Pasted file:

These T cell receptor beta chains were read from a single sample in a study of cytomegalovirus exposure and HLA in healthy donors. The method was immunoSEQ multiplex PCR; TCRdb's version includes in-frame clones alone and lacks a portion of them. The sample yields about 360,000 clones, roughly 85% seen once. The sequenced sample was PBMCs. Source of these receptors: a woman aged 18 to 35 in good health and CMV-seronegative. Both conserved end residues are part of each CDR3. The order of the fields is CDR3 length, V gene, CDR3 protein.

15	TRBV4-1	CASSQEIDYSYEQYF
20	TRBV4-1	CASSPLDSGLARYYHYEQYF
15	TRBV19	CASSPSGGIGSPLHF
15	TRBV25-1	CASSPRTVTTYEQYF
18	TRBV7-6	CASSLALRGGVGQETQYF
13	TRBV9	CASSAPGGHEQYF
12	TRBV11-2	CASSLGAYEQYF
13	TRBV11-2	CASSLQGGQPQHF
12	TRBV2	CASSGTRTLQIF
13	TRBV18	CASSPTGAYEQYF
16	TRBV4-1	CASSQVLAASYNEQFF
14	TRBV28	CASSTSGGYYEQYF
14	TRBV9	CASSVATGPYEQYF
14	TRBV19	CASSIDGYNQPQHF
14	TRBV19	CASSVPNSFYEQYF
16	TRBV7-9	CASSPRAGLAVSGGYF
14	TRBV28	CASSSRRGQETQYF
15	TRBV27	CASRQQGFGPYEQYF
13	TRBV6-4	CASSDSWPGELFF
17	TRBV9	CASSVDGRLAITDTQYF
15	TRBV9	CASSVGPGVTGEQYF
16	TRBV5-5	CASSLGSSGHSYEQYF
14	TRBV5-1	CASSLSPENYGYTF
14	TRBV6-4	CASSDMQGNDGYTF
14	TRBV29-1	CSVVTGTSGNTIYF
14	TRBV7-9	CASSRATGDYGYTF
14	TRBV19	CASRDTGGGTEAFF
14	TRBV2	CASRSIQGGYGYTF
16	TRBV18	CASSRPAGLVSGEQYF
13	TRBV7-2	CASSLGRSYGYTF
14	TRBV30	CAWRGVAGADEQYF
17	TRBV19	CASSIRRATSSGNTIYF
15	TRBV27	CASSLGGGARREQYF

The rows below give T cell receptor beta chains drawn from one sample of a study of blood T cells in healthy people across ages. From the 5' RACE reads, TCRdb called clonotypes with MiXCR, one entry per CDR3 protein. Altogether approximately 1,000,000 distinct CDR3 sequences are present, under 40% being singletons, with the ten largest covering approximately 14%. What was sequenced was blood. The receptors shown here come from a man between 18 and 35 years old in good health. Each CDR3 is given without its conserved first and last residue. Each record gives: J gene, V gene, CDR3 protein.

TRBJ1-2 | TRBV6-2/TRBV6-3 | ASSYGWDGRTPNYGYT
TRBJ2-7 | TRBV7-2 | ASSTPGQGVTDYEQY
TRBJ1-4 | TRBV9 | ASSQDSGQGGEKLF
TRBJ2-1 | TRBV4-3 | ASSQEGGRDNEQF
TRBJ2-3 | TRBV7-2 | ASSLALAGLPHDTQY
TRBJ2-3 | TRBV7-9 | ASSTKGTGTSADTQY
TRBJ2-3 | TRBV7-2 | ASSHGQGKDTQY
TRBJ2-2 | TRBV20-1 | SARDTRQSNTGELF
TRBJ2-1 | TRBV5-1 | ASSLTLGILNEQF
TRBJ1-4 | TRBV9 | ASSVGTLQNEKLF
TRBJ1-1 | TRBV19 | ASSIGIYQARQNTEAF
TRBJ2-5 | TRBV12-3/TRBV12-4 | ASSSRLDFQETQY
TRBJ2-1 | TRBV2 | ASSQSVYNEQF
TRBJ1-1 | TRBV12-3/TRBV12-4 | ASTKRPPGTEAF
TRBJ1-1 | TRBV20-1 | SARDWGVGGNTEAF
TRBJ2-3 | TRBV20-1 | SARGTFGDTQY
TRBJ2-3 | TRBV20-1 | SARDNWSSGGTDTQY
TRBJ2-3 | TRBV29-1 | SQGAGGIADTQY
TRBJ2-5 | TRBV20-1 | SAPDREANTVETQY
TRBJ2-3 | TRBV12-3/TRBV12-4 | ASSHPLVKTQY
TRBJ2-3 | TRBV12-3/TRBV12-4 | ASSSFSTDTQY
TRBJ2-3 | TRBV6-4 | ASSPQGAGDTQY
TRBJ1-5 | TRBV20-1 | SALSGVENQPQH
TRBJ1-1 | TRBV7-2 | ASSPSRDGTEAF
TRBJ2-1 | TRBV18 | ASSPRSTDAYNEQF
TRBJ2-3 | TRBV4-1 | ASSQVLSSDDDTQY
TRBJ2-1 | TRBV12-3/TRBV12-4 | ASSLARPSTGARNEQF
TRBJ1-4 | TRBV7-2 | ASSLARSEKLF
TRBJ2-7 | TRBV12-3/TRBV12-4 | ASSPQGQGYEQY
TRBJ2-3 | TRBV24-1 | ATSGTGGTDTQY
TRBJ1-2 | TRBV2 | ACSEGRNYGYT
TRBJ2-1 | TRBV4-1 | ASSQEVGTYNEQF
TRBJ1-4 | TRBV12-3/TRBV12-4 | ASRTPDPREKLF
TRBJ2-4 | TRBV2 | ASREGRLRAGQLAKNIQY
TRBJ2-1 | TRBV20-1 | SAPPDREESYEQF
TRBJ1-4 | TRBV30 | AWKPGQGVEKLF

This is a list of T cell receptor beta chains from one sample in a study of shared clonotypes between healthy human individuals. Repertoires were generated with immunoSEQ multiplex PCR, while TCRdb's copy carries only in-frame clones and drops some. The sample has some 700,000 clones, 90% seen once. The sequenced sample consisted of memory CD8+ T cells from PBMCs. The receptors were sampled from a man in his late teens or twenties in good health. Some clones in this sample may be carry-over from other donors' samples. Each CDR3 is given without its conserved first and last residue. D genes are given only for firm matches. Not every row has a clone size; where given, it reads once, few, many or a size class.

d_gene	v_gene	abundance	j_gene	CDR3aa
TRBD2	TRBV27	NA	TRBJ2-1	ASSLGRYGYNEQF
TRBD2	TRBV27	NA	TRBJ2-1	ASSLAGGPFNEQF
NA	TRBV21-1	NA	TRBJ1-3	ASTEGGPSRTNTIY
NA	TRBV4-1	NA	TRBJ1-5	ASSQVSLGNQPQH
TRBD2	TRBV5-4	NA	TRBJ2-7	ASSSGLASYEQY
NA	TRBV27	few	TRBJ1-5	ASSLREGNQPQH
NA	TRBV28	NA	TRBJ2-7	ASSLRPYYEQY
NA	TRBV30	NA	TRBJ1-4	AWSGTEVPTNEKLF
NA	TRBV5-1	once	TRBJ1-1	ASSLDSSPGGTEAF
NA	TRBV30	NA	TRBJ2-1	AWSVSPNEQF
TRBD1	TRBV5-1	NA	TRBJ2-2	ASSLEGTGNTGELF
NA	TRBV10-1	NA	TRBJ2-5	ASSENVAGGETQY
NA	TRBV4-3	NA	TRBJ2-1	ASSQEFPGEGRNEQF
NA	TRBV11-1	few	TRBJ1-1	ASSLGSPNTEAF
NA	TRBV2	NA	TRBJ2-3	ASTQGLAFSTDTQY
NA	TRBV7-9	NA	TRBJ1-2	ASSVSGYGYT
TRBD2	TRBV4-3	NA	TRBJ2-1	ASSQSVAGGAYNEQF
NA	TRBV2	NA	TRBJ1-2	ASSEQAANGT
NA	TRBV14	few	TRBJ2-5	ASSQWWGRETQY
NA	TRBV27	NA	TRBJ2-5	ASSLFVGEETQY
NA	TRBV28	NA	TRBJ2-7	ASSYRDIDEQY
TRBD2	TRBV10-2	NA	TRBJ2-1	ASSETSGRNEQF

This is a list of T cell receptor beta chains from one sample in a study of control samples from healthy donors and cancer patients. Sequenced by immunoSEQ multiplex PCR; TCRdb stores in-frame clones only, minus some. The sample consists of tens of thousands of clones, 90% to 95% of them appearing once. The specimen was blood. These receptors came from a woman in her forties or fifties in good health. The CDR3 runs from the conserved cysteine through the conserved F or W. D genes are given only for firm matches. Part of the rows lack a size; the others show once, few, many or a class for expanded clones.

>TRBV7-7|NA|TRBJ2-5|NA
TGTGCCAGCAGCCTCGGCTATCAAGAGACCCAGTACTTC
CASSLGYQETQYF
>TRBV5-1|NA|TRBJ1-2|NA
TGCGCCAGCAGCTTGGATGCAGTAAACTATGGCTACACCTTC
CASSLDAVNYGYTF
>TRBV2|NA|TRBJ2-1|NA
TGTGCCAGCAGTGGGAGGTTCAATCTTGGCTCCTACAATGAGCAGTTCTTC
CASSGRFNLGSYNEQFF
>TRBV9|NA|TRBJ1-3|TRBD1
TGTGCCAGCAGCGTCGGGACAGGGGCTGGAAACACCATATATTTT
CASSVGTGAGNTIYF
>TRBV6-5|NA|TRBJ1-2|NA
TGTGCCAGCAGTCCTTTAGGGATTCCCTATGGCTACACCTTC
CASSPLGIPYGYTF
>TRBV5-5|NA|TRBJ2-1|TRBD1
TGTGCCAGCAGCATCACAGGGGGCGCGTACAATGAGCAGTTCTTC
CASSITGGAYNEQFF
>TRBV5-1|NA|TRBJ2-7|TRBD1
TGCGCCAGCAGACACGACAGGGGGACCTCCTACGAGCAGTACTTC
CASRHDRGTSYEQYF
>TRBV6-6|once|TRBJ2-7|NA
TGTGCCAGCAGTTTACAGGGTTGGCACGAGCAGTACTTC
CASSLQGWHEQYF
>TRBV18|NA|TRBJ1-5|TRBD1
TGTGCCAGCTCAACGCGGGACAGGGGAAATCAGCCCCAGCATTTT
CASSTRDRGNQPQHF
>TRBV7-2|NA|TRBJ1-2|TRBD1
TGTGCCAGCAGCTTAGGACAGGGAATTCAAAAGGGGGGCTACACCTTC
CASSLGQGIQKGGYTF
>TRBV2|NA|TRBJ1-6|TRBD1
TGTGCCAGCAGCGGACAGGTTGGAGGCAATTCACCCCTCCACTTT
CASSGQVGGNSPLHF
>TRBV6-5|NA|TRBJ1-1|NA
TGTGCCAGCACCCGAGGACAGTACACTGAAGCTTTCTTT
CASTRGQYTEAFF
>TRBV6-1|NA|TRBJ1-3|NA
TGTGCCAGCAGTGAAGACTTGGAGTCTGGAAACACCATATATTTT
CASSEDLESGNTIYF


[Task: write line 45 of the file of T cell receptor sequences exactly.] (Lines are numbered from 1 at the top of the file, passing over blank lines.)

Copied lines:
TRBJ1-4 | TRBV9 | ASSVGTLQNEKLF